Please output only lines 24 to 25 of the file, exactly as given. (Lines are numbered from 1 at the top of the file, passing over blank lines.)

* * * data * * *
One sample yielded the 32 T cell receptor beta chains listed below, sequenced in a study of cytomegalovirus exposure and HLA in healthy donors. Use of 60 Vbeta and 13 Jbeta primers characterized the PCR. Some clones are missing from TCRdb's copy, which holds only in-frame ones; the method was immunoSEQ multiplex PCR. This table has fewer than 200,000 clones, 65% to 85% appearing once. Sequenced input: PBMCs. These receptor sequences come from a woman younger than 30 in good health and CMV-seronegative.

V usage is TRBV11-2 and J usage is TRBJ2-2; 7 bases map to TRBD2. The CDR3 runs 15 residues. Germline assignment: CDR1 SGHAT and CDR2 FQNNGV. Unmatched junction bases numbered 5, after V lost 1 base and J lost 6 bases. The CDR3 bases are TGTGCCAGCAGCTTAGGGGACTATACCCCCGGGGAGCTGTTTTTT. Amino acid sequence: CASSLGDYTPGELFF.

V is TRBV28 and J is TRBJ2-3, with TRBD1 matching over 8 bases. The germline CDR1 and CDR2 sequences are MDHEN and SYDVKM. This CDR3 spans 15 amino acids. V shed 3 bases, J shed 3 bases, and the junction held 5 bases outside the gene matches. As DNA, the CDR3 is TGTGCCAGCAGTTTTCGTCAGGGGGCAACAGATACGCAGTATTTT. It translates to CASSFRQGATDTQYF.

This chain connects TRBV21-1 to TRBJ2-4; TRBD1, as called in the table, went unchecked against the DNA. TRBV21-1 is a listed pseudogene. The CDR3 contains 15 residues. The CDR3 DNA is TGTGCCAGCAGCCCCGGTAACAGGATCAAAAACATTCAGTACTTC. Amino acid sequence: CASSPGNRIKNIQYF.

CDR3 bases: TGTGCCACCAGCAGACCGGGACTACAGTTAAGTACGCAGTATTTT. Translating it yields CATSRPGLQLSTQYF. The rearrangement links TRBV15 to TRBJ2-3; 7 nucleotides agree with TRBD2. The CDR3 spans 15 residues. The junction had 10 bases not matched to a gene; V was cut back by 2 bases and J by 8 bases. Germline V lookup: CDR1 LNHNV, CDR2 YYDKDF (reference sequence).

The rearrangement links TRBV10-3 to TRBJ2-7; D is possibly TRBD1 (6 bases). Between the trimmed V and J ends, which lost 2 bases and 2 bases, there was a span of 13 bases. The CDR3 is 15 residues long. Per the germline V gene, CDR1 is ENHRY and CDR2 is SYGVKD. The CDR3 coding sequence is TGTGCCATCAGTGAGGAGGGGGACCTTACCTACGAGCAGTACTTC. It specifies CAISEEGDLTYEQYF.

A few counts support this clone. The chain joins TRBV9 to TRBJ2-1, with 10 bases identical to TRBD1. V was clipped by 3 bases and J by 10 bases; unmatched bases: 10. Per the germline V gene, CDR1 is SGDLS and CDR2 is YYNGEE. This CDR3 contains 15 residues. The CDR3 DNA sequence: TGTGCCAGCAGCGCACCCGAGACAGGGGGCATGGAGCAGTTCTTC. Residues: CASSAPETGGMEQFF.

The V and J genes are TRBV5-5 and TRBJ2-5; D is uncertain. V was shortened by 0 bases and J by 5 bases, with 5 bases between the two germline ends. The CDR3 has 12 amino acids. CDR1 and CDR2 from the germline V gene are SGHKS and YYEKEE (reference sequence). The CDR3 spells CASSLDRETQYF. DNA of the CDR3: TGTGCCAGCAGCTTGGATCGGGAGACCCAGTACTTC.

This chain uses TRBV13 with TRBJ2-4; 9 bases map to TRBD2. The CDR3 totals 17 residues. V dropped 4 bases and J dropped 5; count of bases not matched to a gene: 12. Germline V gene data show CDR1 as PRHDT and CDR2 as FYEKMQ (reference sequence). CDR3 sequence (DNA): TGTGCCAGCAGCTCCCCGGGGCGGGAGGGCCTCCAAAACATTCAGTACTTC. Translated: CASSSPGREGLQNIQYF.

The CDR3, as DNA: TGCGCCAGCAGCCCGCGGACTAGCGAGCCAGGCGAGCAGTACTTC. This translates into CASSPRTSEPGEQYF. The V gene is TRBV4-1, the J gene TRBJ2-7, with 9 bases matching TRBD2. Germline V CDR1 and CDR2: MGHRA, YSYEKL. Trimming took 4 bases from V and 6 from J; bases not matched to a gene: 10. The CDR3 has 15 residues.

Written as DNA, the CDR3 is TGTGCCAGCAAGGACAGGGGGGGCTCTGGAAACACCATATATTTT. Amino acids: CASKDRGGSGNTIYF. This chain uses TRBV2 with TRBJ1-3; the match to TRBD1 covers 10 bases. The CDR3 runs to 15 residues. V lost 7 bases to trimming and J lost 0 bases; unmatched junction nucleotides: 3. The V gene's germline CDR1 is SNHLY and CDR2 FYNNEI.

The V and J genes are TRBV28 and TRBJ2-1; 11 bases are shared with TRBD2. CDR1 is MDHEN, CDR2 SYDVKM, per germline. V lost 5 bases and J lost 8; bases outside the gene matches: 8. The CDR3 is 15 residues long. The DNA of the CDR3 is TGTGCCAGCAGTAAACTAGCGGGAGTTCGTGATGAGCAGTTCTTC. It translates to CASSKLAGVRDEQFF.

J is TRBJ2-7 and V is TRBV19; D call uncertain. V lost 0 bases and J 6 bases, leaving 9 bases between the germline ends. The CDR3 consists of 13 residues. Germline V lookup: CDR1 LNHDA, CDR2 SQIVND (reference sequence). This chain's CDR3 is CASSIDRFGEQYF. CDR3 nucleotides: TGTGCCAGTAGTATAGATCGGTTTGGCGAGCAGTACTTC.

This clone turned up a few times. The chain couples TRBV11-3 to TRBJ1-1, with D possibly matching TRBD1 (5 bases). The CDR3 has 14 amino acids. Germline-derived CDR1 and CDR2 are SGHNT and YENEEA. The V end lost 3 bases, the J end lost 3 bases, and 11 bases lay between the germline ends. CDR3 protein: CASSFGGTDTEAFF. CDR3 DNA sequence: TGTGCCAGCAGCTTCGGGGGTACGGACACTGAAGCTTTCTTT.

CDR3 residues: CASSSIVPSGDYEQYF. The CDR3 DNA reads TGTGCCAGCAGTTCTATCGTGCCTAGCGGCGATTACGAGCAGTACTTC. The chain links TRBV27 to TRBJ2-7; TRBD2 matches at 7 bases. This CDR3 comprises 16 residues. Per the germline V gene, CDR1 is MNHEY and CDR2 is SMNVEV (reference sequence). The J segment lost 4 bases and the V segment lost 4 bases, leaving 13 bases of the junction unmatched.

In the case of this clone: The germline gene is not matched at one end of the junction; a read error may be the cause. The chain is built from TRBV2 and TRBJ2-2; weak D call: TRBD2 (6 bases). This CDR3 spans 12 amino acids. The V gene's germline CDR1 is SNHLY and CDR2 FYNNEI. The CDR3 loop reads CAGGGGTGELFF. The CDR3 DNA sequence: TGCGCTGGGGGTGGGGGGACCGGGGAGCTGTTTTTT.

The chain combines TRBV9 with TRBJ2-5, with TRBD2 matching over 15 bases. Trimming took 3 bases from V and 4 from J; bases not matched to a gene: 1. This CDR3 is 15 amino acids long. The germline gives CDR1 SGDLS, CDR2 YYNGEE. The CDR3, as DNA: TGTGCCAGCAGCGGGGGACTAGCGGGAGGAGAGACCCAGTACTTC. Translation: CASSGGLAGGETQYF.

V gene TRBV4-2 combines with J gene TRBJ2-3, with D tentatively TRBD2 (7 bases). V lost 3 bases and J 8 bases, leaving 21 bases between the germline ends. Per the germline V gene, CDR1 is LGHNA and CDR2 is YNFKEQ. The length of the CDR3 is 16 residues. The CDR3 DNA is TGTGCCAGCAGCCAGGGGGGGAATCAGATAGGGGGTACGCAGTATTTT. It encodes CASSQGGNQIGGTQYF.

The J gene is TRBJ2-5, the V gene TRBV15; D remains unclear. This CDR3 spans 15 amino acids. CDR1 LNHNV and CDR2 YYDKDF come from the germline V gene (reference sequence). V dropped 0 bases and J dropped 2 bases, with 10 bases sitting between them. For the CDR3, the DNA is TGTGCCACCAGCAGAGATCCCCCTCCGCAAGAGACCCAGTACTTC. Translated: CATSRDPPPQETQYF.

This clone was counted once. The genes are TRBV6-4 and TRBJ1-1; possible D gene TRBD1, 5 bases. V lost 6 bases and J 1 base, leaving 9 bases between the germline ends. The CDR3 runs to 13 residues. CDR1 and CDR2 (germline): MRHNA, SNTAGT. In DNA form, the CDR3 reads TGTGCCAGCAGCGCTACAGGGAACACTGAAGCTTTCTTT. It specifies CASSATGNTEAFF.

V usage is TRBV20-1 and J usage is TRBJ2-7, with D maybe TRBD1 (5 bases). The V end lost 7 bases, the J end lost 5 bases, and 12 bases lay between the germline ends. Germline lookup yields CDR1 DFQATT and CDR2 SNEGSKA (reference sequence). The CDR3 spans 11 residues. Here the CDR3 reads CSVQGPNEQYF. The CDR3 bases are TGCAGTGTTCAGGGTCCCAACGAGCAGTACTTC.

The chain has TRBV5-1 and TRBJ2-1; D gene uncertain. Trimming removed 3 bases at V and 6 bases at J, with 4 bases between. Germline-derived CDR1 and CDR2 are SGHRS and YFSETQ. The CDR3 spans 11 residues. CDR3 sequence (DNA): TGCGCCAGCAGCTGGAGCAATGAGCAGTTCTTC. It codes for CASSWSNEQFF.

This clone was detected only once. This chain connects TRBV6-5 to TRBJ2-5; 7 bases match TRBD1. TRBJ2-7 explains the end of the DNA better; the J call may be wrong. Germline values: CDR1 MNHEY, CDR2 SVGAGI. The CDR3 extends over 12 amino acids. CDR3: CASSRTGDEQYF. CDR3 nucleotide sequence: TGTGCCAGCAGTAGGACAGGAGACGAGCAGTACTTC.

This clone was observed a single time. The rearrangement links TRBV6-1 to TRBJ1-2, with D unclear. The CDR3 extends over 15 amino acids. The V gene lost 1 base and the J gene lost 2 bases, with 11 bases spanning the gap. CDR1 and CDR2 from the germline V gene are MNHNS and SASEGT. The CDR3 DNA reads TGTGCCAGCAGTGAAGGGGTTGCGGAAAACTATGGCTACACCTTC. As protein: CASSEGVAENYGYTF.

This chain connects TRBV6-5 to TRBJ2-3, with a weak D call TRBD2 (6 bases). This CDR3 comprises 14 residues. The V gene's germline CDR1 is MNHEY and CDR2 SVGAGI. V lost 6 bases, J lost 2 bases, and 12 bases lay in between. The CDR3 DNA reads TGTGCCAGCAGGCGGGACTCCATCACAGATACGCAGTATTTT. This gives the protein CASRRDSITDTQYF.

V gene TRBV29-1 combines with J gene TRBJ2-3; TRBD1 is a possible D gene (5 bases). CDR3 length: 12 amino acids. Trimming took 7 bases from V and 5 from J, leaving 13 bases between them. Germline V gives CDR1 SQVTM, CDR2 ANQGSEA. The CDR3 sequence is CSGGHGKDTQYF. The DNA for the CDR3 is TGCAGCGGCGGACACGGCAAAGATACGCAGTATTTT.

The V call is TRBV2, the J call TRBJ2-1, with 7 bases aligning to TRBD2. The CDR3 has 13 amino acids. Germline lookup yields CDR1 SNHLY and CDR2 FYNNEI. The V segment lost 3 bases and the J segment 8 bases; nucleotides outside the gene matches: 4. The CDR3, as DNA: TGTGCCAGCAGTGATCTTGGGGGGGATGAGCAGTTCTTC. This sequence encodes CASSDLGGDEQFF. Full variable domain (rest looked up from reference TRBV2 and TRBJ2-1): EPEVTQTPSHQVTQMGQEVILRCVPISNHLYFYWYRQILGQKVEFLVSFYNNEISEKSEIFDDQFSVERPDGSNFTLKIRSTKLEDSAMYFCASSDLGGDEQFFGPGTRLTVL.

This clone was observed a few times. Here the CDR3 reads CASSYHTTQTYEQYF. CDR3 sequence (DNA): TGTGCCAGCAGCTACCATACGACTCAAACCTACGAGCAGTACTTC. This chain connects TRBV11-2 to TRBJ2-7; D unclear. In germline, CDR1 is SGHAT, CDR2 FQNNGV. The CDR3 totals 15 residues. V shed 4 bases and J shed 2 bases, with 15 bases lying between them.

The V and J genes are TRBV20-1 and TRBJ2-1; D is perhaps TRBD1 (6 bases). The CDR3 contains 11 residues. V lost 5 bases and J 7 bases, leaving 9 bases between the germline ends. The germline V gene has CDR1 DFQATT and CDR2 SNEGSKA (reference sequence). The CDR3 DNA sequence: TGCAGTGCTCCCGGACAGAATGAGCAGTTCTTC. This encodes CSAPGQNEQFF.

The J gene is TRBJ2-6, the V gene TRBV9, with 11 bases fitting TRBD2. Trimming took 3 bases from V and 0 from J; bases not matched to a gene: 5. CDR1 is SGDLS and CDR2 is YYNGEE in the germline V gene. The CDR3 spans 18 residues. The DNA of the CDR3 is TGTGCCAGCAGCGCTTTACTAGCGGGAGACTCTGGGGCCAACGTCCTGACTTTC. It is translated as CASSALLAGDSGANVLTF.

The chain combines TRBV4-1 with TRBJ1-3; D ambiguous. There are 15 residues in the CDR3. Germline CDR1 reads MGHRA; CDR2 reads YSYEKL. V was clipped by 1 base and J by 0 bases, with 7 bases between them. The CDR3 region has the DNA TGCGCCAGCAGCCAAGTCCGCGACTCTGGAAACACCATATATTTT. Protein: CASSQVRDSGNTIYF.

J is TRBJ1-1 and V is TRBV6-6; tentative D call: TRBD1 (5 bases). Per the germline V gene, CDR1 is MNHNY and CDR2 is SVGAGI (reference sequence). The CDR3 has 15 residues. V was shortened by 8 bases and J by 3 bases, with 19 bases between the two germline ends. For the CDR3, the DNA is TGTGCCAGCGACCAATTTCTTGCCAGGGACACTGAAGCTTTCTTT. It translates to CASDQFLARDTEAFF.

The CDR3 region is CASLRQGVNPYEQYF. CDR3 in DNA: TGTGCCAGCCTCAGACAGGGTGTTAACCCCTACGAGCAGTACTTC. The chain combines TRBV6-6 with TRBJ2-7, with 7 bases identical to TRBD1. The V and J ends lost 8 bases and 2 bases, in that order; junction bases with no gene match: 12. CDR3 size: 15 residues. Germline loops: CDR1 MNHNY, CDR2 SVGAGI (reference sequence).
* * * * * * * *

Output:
This clone was observed a single time. The rearrangement links TRBV6-1 to TRBJ1-2, with D unclear. The CDR3 extends over 15 amino acids. The V gene lost 1 base and the J gene lost 2 bases, with 11 bases spanning the gap. CDR1 and CDR2 from the germline V gene are MNHNS and SASEGT. The CDR3 DNA reads TGTGCCAGCAGTGAAGGGGTTGCGGAAAACTATGGCTACACCTTC. As protein: CASSEGVAENYGYTF.

This chain connects TRBV6-5 to TRBJ2-3, with a weak D call TRBD2 (6 bases). This CDR3 comprises 14 residues. The V gene's germline CDR1 is MNHEY and CDR2 SVGAGI. V lost 6 bases, J lost 2 bases, and 12 bases lay in between. The CDR3 DNA reads TGTGCCAGCAGGCGGGACTCCATCACAGATACGCAGTATTTT. This gives the protein CASRRDSITDTQYF.